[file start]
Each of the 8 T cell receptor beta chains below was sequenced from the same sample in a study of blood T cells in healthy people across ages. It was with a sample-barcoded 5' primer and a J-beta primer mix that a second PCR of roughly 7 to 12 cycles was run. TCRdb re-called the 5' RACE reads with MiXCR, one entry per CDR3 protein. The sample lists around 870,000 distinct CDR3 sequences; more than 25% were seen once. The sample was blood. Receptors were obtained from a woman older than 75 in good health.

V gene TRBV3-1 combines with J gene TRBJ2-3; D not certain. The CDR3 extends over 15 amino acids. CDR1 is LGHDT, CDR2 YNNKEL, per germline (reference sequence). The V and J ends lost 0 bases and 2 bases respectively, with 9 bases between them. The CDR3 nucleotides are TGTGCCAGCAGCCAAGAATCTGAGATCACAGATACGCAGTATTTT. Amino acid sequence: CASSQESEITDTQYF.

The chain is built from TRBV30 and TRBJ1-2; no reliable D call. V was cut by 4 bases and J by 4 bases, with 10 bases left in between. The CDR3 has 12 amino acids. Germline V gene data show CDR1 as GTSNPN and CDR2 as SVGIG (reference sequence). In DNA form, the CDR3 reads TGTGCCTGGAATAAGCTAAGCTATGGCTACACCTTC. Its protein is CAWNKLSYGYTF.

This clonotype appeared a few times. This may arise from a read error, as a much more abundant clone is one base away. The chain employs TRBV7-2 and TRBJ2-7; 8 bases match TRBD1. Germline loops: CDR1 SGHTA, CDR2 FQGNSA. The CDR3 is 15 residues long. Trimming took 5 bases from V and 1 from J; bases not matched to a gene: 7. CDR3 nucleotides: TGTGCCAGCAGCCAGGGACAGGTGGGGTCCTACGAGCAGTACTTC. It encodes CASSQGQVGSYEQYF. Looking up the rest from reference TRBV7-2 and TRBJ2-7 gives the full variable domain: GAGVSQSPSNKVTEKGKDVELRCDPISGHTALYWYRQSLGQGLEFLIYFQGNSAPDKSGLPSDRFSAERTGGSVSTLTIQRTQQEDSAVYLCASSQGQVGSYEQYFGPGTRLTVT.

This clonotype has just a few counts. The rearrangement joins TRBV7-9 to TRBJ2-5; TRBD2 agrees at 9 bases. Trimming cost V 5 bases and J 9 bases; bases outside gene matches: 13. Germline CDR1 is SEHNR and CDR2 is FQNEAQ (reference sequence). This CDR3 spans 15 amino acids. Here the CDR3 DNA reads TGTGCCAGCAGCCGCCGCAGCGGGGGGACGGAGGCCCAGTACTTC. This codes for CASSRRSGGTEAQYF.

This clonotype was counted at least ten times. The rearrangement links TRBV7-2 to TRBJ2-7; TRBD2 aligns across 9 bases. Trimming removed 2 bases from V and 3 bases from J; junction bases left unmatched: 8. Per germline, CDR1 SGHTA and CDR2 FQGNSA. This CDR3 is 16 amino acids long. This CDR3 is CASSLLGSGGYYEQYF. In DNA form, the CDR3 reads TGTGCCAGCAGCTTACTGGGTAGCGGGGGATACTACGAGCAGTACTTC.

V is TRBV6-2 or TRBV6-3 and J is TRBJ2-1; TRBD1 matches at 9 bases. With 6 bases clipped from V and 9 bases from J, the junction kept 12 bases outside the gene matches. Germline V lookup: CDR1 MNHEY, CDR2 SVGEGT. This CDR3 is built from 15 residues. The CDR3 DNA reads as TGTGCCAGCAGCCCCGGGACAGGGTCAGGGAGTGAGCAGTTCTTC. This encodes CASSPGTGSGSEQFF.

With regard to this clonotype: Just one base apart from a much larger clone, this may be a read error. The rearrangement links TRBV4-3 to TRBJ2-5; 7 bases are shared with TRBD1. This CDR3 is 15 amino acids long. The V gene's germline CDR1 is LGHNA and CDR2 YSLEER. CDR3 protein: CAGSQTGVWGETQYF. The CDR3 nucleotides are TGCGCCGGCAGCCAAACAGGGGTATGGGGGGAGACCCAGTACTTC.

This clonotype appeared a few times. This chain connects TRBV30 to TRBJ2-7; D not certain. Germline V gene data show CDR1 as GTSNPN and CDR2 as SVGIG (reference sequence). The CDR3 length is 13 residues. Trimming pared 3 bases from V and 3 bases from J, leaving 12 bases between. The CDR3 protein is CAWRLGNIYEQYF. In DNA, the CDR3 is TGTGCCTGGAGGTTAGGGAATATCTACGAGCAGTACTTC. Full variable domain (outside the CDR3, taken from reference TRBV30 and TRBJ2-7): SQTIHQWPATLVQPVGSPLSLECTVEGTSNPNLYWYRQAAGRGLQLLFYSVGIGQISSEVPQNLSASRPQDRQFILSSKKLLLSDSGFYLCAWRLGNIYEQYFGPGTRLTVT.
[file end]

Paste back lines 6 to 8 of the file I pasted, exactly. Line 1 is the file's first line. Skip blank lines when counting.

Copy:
This clonotype was counted at least ten times. The rearrangement links TRBV7-2 to TRBJ2-7; TRBD2 aligns across 9 bases. Trimming removed 2 bases from V and 3 bases from J; junction bases left unmatched: 8. Per germline, CDR1 SGHTA and CDR2 FQGNSA. This CDR3 is 16 amino acids long. This CDR3 is CASSLLGSGGYYEQYF. In DNA form, the CDR3 reads TGTGCCAGCAGCTTACTGGGTAGCGGGGGATACTACGAGCAGTACTTC.

V is TRBV6-2 or TRBV6-3 and J is TRBJ2-1; TRBD1 matches at 9 bases. With 6 bases clipped from V and 9 bases from J, the junction kept 12 bases outside the gene matches. Germline V lookup: CDR1 MNHEY, CDR2 SVGEGT. This CDR3 is built from 15 residues. The CDR3 DNA reads as TGTGCCAGCAGCCCCGGGACAGGGTCAGGGAGTGAGCAGTTCTTC. This encodes CASSPGTGSGSEQFF.

With regard to this clonotype: Just one base apart from a much larger clone, this may be a read error. The rearrangement links TRBV4-3 to TRBJ2-5; 7 bases are shared with TRBD1. This CDR3 is 15 amino acids long. The V gene's germline CDR1 is LGHNA and CDR2 YSLEER. CDR3 protein: CAGSQTGVWGETQYF. The CDR3 nucleotides are TGCGCCGGCAGCCAAACAGGGGTATGGGGGGAGACCCAGTACTTC.